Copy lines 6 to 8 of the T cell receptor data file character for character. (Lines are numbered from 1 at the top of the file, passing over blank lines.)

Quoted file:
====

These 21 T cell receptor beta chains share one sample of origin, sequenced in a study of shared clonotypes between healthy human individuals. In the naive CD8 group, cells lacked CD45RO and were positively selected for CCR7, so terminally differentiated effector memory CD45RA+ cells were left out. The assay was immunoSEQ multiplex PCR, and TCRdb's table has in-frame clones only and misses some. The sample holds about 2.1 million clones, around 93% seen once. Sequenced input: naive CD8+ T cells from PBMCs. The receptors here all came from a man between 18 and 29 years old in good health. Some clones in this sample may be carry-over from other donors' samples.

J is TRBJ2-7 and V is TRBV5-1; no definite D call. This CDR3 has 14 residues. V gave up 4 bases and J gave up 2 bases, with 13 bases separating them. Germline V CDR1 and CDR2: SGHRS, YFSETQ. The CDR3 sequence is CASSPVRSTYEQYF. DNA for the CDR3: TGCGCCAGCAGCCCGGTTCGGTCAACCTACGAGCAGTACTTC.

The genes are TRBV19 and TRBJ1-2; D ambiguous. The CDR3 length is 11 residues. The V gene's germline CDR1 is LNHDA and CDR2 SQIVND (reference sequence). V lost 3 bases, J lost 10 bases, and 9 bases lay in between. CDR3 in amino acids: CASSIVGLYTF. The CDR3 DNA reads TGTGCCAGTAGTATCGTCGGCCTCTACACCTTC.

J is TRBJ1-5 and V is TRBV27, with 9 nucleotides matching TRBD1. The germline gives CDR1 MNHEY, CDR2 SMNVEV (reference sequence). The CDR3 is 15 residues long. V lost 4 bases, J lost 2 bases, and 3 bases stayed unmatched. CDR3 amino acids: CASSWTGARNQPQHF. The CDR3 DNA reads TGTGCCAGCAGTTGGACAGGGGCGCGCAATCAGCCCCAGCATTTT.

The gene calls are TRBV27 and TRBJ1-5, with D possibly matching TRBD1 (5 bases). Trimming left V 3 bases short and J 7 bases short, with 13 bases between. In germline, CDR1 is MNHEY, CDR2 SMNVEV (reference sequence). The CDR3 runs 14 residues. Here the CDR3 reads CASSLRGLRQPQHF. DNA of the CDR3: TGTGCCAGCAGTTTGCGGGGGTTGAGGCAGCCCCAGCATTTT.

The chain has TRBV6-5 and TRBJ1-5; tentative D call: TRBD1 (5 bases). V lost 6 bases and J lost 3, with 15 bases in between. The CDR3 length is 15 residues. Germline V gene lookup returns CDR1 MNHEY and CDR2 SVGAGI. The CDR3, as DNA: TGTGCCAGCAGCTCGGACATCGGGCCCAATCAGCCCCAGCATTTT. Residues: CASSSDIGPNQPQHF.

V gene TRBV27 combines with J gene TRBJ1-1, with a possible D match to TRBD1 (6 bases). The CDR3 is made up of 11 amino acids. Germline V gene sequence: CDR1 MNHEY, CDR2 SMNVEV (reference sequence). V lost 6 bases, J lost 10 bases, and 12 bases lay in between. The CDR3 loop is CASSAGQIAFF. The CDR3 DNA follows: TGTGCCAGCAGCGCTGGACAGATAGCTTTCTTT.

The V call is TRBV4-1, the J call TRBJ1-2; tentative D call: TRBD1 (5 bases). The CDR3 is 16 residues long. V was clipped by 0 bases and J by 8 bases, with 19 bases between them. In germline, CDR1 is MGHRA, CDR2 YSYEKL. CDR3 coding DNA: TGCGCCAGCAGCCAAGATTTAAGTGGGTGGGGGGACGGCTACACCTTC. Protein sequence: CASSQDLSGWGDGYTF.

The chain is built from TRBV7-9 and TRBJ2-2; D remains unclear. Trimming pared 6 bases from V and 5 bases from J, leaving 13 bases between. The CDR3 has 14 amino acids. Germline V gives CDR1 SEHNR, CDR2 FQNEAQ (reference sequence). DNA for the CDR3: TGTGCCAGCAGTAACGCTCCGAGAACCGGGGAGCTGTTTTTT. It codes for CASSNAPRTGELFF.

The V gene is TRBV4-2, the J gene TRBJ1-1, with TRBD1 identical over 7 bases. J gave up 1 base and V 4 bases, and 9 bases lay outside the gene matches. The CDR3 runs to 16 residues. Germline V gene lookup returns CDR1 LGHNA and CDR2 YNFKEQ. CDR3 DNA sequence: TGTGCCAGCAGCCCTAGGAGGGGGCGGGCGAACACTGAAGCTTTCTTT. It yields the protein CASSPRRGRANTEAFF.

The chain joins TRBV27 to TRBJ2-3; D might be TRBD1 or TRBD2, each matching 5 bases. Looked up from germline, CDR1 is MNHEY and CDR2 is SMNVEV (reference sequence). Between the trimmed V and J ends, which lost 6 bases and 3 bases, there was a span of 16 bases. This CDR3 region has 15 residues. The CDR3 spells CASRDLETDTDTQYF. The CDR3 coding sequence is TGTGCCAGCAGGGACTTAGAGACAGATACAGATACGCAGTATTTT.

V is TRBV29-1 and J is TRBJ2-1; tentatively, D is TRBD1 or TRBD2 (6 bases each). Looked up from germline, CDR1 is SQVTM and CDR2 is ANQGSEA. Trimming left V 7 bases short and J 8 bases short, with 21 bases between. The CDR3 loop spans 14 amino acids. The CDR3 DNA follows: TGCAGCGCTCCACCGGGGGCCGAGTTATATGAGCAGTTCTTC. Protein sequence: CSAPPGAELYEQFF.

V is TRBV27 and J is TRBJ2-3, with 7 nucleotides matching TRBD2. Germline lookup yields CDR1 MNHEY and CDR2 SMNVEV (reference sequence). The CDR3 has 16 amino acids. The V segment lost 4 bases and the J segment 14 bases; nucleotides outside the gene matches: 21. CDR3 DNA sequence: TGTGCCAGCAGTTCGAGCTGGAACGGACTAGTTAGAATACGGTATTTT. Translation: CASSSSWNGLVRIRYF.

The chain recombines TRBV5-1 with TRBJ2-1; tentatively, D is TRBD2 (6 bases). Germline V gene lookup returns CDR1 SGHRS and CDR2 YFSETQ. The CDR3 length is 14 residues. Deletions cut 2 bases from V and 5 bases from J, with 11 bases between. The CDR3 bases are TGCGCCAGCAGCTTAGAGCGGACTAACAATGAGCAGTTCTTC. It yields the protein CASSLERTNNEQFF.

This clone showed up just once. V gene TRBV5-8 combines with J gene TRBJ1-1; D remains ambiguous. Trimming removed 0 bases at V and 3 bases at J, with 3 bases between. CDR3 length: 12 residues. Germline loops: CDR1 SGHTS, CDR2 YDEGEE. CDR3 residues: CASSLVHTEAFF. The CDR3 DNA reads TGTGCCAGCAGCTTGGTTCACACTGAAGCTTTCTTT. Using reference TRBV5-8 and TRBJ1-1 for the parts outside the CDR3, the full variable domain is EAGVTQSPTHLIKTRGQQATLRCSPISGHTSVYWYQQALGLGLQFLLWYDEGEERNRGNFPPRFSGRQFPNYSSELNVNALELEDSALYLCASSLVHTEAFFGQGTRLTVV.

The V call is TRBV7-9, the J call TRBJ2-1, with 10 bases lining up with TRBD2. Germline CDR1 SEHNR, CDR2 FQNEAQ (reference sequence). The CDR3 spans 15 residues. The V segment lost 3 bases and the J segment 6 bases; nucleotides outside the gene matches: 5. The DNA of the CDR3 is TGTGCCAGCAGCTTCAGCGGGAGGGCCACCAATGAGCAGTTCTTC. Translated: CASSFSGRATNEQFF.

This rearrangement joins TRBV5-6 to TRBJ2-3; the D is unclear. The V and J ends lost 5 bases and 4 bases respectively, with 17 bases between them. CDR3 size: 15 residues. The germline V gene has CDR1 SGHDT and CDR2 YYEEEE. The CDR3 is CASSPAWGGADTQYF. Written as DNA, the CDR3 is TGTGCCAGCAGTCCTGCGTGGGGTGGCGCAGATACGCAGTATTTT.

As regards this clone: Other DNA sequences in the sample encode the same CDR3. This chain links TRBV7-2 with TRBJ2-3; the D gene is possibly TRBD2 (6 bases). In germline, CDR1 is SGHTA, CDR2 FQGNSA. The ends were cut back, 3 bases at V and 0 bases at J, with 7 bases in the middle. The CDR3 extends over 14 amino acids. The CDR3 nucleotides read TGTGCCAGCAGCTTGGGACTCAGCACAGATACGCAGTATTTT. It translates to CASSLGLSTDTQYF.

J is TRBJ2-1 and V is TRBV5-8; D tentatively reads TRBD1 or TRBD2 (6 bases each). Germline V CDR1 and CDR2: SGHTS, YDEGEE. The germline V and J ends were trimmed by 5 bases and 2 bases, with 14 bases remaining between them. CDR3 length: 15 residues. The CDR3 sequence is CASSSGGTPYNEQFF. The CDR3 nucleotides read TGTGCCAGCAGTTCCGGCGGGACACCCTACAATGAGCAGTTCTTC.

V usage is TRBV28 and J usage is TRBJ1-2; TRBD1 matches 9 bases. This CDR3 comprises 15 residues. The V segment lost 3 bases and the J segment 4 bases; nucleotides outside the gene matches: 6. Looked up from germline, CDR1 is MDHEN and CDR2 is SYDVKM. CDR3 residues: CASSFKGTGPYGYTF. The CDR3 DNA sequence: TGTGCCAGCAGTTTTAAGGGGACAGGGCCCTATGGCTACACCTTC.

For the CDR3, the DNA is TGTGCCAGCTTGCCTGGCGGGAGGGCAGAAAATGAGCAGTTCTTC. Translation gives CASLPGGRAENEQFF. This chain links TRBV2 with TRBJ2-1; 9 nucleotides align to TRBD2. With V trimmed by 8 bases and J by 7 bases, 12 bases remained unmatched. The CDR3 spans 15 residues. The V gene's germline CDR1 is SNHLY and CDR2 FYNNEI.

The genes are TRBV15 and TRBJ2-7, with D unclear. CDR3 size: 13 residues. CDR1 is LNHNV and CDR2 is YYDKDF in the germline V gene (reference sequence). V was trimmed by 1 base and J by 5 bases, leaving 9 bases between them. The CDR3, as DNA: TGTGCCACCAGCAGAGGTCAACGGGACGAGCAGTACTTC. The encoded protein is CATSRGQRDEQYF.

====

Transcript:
The chain has TRBV6-5 and TRBJ1-5; tentative D call: TRBD1 (5 bases). V lost 6 bases and J lost 3, with 15 bases in between. The CDR3 length is 15 residues. Germline V gene lookup returns CDR1 MNHEY and CDR2 SVGAGI. The CDR3, as DNA: TGTGCCAGCAGCTCGGACATCGGGCCCAATCAGCCCCAGCATTTT. Residues: CASSSDIGPNQPQHF.

V gene TRBV27 combines with J gene TRBJ1-1, with a possible D match to TRBD1 (6 bases). The CDR3 is made up of 11 amino acids. Germline V gene sequence: CDR1 MNHEY, CDR2 SMNVEV (reference sequence). V lost 6 bases, J lost 10 bases, and 12 bases lay in between. The CDR3 loop is CASSAGQIAFF. The CDR3 DNA follows: TGTGCCAGCAGCGCTGGACAGATAGCTTTCTTT.

The V call is TRBV4-1, the J call TRBJ1-2; tentative D call: TRBD1 (5 bases). The CDR3 is 16 residues long. V was clipped by 0 bases and J by 8 bases, with 19 bases between them. In germline, CDR1 is MGHRA, CDR2 YSYEKL. CDR3 coding DNA: TGCGCCAGCAGCCAAGATTTAAGTGGGTGGGGGGACGGCTACACCTTC. Protein sequence: CASSQDLSGWGDGYTF.